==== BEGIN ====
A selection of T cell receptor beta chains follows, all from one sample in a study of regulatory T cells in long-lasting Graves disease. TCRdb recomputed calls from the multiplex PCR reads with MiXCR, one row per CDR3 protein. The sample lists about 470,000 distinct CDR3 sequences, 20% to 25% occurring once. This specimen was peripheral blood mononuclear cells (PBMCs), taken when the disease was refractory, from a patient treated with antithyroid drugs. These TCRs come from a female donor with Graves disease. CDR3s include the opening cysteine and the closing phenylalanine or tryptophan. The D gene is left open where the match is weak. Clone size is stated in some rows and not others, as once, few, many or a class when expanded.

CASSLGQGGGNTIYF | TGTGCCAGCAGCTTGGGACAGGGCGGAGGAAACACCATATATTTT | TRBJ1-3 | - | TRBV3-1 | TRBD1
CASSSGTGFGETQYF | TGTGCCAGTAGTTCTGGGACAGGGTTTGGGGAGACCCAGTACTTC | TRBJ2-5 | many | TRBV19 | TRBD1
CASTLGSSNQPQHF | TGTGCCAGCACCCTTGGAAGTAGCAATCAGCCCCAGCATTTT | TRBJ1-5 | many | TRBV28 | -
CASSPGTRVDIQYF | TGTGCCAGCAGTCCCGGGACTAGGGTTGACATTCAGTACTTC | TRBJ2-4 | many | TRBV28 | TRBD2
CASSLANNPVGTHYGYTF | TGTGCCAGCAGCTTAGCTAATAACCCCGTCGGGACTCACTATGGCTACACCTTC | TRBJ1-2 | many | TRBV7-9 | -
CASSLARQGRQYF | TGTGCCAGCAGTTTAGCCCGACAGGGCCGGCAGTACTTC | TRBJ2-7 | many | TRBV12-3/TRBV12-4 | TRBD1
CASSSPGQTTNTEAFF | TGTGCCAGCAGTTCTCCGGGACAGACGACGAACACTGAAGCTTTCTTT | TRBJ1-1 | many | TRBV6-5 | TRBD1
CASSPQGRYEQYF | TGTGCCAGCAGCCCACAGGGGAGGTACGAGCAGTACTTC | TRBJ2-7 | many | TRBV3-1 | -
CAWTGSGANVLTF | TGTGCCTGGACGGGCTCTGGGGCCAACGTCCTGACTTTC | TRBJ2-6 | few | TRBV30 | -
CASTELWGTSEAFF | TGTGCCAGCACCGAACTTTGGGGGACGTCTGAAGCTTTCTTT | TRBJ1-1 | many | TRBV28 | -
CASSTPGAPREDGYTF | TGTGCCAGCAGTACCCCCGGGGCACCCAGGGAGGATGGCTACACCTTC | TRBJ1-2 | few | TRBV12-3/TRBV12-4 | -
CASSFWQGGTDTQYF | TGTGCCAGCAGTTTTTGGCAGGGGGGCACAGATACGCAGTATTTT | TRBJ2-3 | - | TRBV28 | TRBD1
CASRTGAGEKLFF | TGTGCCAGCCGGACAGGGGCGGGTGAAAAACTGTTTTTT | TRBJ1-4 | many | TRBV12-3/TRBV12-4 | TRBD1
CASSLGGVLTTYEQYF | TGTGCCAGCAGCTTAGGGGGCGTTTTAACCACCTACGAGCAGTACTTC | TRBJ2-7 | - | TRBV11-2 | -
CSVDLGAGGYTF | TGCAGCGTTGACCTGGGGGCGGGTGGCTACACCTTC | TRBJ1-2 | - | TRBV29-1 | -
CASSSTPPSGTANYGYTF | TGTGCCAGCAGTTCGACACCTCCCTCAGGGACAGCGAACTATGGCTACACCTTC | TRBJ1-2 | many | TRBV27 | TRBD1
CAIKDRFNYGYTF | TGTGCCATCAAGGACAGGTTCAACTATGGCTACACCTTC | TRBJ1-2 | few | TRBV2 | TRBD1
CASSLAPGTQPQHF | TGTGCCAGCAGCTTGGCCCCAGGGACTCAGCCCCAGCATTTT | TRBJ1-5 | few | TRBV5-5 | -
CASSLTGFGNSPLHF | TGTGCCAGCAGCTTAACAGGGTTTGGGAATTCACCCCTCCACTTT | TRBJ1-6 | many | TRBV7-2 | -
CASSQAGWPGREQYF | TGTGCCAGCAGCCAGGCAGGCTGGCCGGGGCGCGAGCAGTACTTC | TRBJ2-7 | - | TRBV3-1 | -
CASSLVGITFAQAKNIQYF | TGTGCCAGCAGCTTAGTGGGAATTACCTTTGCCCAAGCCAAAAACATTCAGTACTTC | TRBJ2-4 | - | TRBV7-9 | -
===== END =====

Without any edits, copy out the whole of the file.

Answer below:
A selection of T cell receptor beta chains follows, all from one sample in a study of regulatory T cells in long-lasting Graves disease. TCRdb recomputed calls from the multiplex PCR reads with MiXCR, one row per CDR3 protein. The sample lists about 470,000 distinct CDR3 sequences, 20% to 25% occurring once. This specimen was peripheral blood mononuclear cells (PBMCs), taken when the disease was refractory, from a patient treated with antithyroid drugs. These TCRs come from a female donor with Graves disease. CDR3s include the opening cysteine and the closing phenylalanine or tryptophan. The D gene is left open where the match is weak. Clone size is stated in some rows and not others, as once, few, many or a class when expanded.

CASSLGQGGGNTIYF | TGTGCCAGCAGCTTGGGACAGGGCGGAGGAAACACCATATATTTT | TRBJ1-3 | - | TRBV3-1 | TRBD1
CASSSGTGFGETQYF | TGTGCCAGTAGTTCTGGGACAGGGTTTGGGGAGACCCAGTACTTC | TRBJ2-5 | many | TRBV19 | TRBD1
CASTLGSSNQPQHF | TGTGCCAGCACCCTTGGAAGTAGCAATCAGCCCCAGCATTTT | TRBJ1-5 | many | TRBV28 | -
CASSPGTRVDIQYF | TGTGCCAGCAGTCCCGGGACTAGGGTTGACATTCAGTACTTC | TRBJ2-4 | many | TRBV28 | TRBD2
CASSLANNPVGTHYGYTF | TGTGCCAGCAGCTTAGCTAATAACCCCGTCGGGACTCACTATGGCTACACCTTC | TRBJ1-2 | many | TRBV7-9 | -
CASSLARQGRQYF | TGTGCCAGCAGTTTAGCCCGACAGGGCCGGCAGTACTTC | TRBJ2-7 | many | TRBV12-3/TRBV12-4 | TRBD1
CASSSPGQTTNTEAFF | TGTGCCAGCAGTTCTCCGGGACAGACGACGAACACTGAAGCTTTCTTT | TRBJ1-1 | many | TRBV6-5 | TRBD1
CASSPQGRYEQYF | TGTGCCAGCAGCCCACAGGGGAGGTACGAGCAGTACTTC | TRBJ2-7 | many | TRBV3-1 | -
CAWTGSGANVLTF | TGTGCCTGGACGGGCTCTGGGGCCAACGTCCTGACTTTC | TRBJ2-6 | few | TRBV30 | -
CASTELWGTSEAFF | TGTGCCAGCACCGAACTTTGGGGGACGTCTGAAGCTTTCTTT | TRBJ1-1 | many | TRBV28 | -
CASSTPGAPREDGYTF | TGTGCCAGCAGTACCCCCGGGGCACCCAGGGAGGATGGCTACACCTTC | TRBJ1-2 | few | TRBV12-3/TRBV12-4 | -
CASSFWQGGTDTQYF | TGTGCCAGCAGTTTTTGGCAGGGGGGCACAGATACGCAGTATTTT | TRBJ2-3 | - | TRBV28 | TRBD1
CASRTGAGEKLFF | TGTGCCAGCCGGACAGGGGCGGGTGAAAAACTGTTTTTT | TRBJ1-4 | many | TRBV12-3/TRBV12-4 | TRBD1
CASSLGGVLTTYEQYF | TGTGCCAGCAGCTTAGGGGGCGTTTTAACCACCTACGAGCAGTACTTC | TRBJ2-7 | - | TRBV11-2 | -
CSVDLGAGGYTF | TGCAGCGTTGACCTGGGGGCGGGTGGCTACACCTTC | TRBJ1-2 | - | TRBV29-1 | -
CASSSTPPSGTANYGYTF | TGTGCCAGCAGTTCGACACCTCCCTCAGGGACAGCGAACTATGGCTACACCTTC | TRBJ1-2 | many | TRBV27 | TRBD1
CAIKDRFNYGYTF | TGTGCCATCAAGGACAGGTTCAACTATGGCTACACCTTC | TRBJ1-2 | few | TRBV2 | TRBD1
CASSLAPGTQPQHF | TGTGCCAGCAGCTTGGCCCCAGGGACTCAGCCCCAGCATTTT | TRBJ1-5 | few | TRBV5-5 | -
CASSLTGFGNSPLHF | TGTGCCAGCAGCTTAACAGGGTTTGGGAATTCACCCCTCCACTTT | TRBJ1-6 | many | TRBV7-2 | -
CASSQAGWPGREQYF | TGTGCCAGCAGCCAGGCAGGCTGGCCGGGGCGCGAGCAGTACTTC | TRBJ2-7 | - | TRBV3-1 | -
CASSLVGITFAQAKNIQYF | TGTGCCAGCAGCTTAGTGGGAATTACCTTTGCCCAAGCCAAAAACATTCAGTACTTC | TRBJ2-4 | - | TRBV7-9 | -